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  • Untreated syphilis can cause many harms to adults and to fetuses during pregnancy
  • A Winnipeg study found that stillbirths related to syphilis rose sixfold over three years
  • Greater access to prenatal care, syphilis screening and treatment during pregnancy are needed

Rates of new syphilis diagnoses have been increasing over the past 20 years. As a result, there is now an epidemic of syphilis across Canada. The initial symptoms of syphilis—a sore or chancre on or inside the genitals, mouth or other parts of the body—may be painless or go unnoticed. The germs that cause syphilis (called treponemes) quickly spread from the site of first contact. These germs can attack nerves in the ears (causing hearing loss) and eyes (causing loss of vision) and over time can cause injury to vital organs, including the brain, bones, heart and circulatory system, liver and kidneys. Syphilis during pregnancy can harm the fetus. Symptoms of syphilis can mimic many other diseases; however, syphilis can be easily diagnosed with a simple blood test. Most people can recover with a single course of antibiotic therapy.

Congenital syphilis

In Canada, reports indicate that syphilis diagnoses are increasing in different populations, including women of reproductive age. In Manitoba, research has found that rates of syphilis among females increased dramatically—by more than 2,000%—between 2014 to 2018.

The increase in cases of syphilis has led to rising reports of syphilis in the fetus (congenital syphilis). Congenital syphilis can cause a range of problems, severely harming the fetus and resulting in stillbirth. Infants born with syphilis can become blind, lose their sense of hearing and have developmental problems, among a range of issues.

In Winnipeg

Researchers in Winnipeg scoured medical records at a major local hospital, focusing on reports of stillbirths documented between January 2017 and December 2020. Among all stillbirths, researchers searched for possible links to syphilis, such as positive test results during pregnancy or detection of the germs that cause syphilis (called treponemes) after autopsy of the fetus.

Out of 151 stillbirths analyzed, researchers determined that 11 were caused by syphilis.


The research team found that the distribution of syphilis-related stillbirths was as follows:

  • 2017 – 0%
  • 2018 – 3%
  • 2019 – 11%
  • 2020 – 11%

Analysis of medical records indicated that the mothers of the fetuses were highly vulnerable and experiencing one or more of the following issues: periods of homelessness, unemployment, mental illness, chronic infections (such as hepatitis C virus), substance use, sexually transmitted infections and chronic medical conditions.

The researchers found that, on average, many women did not undergo timely entry into prenatal care and there were delays in having fetal ultrasound scans. According to the researchers, “more than half of the [women] did not receive regular prenatal care throughout pregnancy.”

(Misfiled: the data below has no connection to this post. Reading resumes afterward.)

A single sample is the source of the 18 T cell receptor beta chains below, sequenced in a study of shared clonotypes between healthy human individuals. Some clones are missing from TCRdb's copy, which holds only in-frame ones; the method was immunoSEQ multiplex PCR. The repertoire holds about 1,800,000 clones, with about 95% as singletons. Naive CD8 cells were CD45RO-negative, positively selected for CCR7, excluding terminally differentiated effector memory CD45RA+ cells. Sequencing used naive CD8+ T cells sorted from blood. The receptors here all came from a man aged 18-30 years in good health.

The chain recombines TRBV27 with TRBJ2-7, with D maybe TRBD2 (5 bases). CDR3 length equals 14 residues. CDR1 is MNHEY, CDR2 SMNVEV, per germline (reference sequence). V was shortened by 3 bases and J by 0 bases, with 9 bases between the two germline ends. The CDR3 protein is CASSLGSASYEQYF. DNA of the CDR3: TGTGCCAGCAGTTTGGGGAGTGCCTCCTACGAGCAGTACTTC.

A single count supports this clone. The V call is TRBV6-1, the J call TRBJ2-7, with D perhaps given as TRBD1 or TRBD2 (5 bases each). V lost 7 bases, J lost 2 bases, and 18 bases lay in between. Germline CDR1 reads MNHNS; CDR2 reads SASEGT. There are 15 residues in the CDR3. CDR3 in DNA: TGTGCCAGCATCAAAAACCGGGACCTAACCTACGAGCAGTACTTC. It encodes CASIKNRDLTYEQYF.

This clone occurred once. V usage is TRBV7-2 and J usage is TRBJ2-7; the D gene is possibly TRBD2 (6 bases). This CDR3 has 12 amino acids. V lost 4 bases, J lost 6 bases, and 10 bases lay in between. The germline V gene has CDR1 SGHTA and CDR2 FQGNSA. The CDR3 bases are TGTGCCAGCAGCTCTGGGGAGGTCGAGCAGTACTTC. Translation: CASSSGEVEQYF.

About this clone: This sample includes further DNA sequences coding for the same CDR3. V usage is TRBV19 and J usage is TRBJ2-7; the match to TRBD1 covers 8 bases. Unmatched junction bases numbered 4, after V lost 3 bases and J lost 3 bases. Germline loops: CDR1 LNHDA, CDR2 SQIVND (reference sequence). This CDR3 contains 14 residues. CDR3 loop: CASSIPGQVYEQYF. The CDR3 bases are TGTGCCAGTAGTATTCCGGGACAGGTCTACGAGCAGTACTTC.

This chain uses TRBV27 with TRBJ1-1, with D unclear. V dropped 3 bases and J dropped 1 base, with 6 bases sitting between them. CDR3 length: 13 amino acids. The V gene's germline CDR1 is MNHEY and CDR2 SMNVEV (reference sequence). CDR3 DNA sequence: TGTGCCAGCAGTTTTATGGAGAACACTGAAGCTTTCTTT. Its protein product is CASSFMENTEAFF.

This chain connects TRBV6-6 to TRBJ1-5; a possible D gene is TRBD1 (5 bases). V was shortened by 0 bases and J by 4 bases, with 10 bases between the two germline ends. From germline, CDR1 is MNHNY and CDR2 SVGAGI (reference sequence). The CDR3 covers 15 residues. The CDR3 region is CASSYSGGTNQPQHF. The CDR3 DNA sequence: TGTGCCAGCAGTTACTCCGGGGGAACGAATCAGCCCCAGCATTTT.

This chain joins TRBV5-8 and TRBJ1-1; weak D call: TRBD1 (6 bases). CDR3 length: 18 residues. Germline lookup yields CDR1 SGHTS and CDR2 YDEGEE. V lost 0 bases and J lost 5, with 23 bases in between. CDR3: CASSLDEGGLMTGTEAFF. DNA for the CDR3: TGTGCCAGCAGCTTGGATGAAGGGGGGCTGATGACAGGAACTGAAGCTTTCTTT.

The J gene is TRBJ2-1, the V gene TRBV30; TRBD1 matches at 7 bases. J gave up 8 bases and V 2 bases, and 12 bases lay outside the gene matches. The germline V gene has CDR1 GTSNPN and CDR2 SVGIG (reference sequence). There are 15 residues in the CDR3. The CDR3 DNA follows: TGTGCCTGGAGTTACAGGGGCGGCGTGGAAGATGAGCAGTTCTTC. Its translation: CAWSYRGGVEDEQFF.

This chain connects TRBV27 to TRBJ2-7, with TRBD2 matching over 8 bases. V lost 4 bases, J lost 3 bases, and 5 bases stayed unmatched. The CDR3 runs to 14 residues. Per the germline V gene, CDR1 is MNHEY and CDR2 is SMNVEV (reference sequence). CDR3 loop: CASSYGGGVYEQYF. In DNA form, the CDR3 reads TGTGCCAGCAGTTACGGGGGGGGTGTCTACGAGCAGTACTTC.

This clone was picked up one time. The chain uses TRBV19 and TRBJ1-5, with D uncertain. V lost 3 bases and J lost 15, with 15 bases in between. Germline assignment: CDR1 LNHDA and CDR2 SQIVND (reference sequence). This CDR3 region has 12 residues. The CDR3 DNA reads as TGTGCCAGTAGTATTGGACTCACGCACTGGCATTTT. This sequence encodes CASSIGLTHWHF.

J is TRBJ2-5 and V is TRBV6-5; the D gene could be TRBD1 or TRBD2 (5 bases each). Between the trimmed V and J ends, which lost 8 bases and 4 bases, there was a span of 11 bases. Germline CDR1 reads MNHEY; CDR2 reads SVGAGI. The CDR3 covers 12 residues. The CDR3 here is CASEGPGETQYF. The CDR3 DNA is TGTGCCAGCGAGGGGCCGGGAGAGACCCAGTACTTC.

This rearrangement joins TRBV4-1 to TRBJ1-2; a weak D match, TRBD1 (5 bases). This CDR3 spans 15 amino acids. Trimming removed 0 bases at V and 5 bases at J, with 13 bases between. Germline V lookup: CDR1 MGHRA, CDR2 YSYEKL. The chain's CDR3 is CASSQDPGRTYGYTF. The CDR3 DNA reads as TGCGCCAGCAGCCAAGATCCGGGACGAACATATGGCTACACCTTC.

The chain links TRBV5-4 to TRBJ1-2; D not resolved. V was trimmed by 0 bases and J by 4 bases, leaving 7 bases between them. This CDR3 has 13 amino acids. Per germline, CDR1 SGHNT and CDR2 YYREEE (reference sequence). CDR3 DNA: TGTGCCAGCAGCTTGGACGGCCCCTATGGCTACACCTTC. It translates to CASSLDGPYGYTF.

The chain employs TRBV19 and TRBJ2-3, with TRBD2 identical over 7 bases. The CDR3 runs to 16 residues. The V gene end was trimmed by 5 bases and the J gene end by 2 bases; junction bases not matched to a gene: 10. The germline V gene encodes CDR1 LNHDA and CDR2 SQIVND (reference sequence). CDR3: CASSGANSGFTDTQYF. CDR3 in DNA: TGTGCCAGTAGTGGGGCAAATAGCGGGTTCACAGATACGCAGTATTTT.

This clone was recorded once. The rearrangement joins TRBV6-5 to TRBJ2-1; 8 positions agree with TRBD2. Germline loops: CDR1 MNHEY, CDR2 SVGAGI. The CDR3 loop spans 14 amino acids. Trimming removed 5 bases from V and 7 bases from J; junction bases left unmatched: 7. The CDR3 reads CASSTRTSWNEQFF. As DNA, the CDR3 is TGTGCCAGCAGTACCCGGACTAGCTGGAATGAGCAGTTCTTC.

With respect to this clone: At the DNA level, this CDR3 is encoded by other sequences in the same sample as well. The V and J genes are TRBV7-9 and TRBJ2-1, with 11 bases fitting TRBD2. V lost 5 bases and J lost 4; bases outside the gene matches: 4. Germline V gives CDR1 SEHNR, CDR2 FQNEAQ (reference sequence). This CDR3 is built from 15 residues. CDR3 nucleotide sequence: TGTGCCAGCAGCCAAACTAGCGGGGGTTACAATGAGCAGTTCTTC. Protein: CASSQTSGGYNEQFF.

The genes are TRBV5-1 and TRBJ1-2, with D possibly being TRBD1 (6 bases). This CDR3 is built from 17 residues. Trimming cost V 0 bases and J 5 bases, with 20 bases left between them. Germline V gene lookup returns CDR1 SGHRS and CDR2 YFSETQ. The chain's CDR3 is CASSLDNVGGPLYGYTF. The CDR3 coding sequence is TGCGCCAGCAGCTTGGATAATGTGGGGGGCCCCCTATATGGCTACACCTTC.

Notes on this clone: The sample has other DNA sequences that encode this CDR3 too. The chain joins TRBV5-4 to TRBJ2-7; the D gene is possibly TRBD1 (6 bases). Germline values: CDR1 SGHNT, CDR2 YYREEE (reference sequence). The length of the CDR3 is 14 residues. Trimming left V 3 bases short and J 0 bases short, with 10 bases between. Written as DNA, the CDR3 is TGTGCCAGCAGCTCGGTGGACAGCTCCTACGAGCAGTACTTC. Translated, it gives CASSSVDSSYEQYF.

The researchers also found what they called “gaps in investigations for congenital syphilis at delivery […].” What’s more, autopsy of the fetus and analysis of the placenta were not always performed. Thus, it is possible that rates of syphilis-related stillbirths were greater than what the study found.

Bear in mind

Over the course of the three years that researchers reviewed data, they found that syphilis-related stillbirths increased sixfold. The women who were affected were highly vulnerable. According to the researchers, pregnant women in the study lacked access to prenatal care and screening for sexually transmitted infections.

The researchers emphasized that “maternal syphilis is preventable, treatable and provides an opportunity for system-wide improvement in maternal-fetal outcomes and healthcare spending.”

The researchers only reviewed data over three years. The study needs to be extended, as the syphilis epidemic is ongoing.

More effort needs to be made by health systems to reach out to women who are pregnant to ensure that they enter into prenatal care and receive syphilis screening and treatment (when necessary), so that they can give birth to healthy babies.

Other researchers have done mathematical modeling and found that expanded syphilis screening for pregnant people in Manitoba would help reduce the costs associated with congenital syphilis.

—Sean R. Hosein


Combatting the rise in congenital syphilis: How service providers can support prevention, testing and treatment – CATIE

Views from the front lines: Congenital syphilis – CATIE

Congenital syphilis – NCCID

Early access to syphilis screening and treatment needed to prevent stillbirths – CATIE

Rapid combined syphilis-HIV testing found accurate and useful in an Alberta study – CATIE

Alberta study underscores the importance of syphilis testing in people who use stimulants – CATIE


  1. Beattie S, Ellis J, Pylypjuk C, et al. Retrospective cohort study of syphilis-related stillbirths in Winnipeg, Manitoba from 2017-2020. Journal of Obstetrics and Gynecology Canada. 2024 Jan 11;46(5):102356.
  2. Robinson JL, Donovan A, Gratrix J, et al. Case series of stillbirths due to syphilis in Edmonton, Alberta, Canada. Sexually Transmitted Diseases. 2023 Sep 1;50(9):591-594.  
  3. Thompson LA, Plitt SS, Gratrix J, et al. Prevalence of syphilis coinfection in hepatitis C virus positive prenatal patients from Alberta during a pilot routine screening program. Canadian Liver Journal. 2023 Feb 28;6(1):70-75. 
  4. Boodman C, Bullard J, Stein DR, et al. Expanded prenatal syphilis screening in Manitoba, Canada: a direct short-term cost-avoidance analysis in an outbreak context. Canadian Journal of Public Health. 2023 Apr;114(2):287-294.